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The Federal Energy Regulatory Commission is responsible for ensuring that interstate electricity rates are “just and reasonable.” Midcontinent Independent System Operator, Inc. (“MISO”) administers the electric grid on behalf of the companies that own transmission lines. Those transmission owners invested money to build their transmission lines, and MISO must charge customers electricity transmission rates that provide those companies an appropriate return on their investment. That return-on-equity component of the transmission rates, which we’ll just call the Return, is at issue in this case. In this case, a group of customers thought MISO provided transmission owners a too-generous Return. They asked FERC to reduce that aspect of MISO’s rates. FERC did. In the process, it completely overhauled its approach to setting an appropriate Return. Both the customers and transmission owners challenged several aspects of the FERC proceedings as unlawful or arbitrary and capricious.   The DC Circuit agreed with the customers that FERC’s development of the new Return methodology was arbitrary and capricious, thus the court vacated its rate-determination orders and remanded for further proceedings. Because the other challenged aspects of FERC’s orders flow from FERC’s rate determination, the court did not reach them. The court explained that FERC Failed to offer a reasoned explanation for its decision to reintroduce the risk-premium model after initially, and forcefully, rejecting it. Because FERC adopted that significant portion of its model in an arbitrary and capricious fashion, the new Return produced by that model cannot stand. View "MISO Transmission Owners v. FERC" on Justia Law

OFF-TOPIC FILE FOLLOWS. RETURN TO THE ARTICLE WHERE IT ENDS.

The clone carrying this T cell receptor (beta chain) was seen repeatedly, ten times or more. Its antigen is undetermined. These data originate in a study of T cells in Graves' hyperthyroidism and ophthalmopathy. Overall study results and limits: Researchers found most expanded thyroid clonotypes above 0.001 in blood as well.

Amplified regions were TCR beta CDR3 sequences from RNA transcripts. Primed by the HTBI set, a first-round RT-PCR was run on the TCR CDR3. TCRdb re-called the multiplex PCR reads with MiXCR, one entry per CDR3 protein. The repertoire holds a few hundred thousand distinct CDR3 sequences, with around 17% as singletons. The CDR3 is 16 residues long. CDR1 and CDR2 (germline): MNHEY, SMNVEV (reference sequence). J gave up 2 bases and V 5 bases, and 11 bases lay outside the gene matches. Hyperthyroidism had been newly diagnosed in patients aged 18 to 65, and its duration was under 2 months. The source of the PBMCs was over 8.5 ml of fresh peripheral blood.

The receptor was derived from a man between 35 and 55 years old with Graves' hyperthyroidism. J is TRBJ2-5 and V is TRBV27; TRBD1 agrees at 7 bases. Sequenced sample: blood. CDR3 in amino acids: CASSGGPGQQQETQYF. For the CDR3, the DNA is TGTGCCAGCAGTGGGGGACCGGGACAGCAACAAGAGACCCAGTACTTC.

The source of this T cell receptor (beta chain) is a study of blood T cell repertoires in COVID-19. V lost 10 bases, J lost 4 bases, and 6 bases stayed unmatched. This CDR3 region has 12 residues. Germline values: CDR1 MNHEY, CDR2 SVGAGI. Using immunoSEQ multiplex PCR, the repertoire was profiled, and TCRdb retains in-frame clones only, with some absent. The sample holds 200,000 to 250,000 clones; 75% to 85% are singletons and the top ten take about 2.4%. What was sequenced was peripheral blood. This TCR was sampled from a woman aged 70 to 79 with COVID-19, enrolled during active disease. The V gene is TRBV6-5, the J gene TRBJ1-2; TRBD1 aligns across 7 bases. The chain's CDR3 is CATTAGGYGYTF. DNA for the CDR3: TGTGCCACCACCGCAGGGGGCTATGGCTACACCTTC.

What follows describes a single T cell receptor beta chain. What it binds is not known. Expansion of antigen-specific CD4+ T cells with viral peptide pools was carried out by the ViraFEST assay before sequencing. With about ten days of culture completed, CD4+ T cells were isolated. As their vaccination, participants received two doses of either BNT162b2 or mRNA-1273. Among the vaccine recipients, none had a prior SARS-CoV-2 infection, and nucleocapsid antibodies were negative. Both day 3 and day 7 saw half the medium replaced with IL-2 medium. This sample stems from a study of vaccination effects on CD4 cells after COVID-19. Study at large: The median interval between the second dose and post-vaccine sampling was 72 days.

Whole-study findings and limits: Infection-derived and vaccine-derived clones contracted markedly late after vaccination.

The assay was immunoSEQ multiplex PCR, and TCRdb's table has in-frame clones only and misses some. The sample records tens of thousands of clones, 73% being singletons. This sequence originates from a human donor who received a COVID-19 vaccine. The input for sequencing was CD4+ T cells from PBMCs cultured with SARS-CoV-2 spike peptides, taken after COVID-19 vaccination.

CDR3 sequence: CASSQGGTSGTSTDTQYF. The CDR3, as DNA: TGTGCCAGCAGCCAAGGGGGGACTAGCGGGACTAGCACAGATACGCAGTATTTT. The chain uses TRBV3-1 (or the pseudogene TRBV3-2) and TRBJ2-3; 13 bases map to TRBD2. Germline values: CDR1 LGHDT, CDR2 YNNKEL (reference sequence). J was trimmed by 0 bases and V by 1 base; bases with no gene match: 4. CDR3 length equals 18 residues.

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The Wabash Valley Power Association is an Indiana-based cooperative established to generate and transmit electricity. This case centers on a provision newly added to the 2020 contracts. Section 22 of these contracts purport to subject any changes to the Formulary Rate Tariff to the Mobile-Sierra presumption of justness and reasonableness. After Wabash submitted the new contracts to FERC, Tipmont Rural Electric Membership Cooperative, one of the two-member utilities that did not sign, filed a protest arguing that the Mobile-Sierra presumption should not apply to changes to the Formulary Rate Tariff. The Commission agreed. After FERC failed to act on an application for rehearing within 30 days, Wabash filed a petition for review.   The DC Circuit denied the petitions for review finding that the Commission reasonably rejected Wabash’s new contracts. The court wrote that  FERC reasonably determined that the 2020 contracts do not set a contractually negotiated rate. Under the Mobile Sierra doctrine, the key question is whether rates are set bilaterally or unilaterally. Here, the governing contracts give the Wabash board broad discretion to raise rates unilaterally: The board may approve rates that it believes are necessary to cover Wabash’s expenses and to maintain a reasonable profit margin, which is what any utility filing a unilateral tariff rate may seek to do. View "Wabash Valley Power Association, Inc. v. FERC" on Justia Law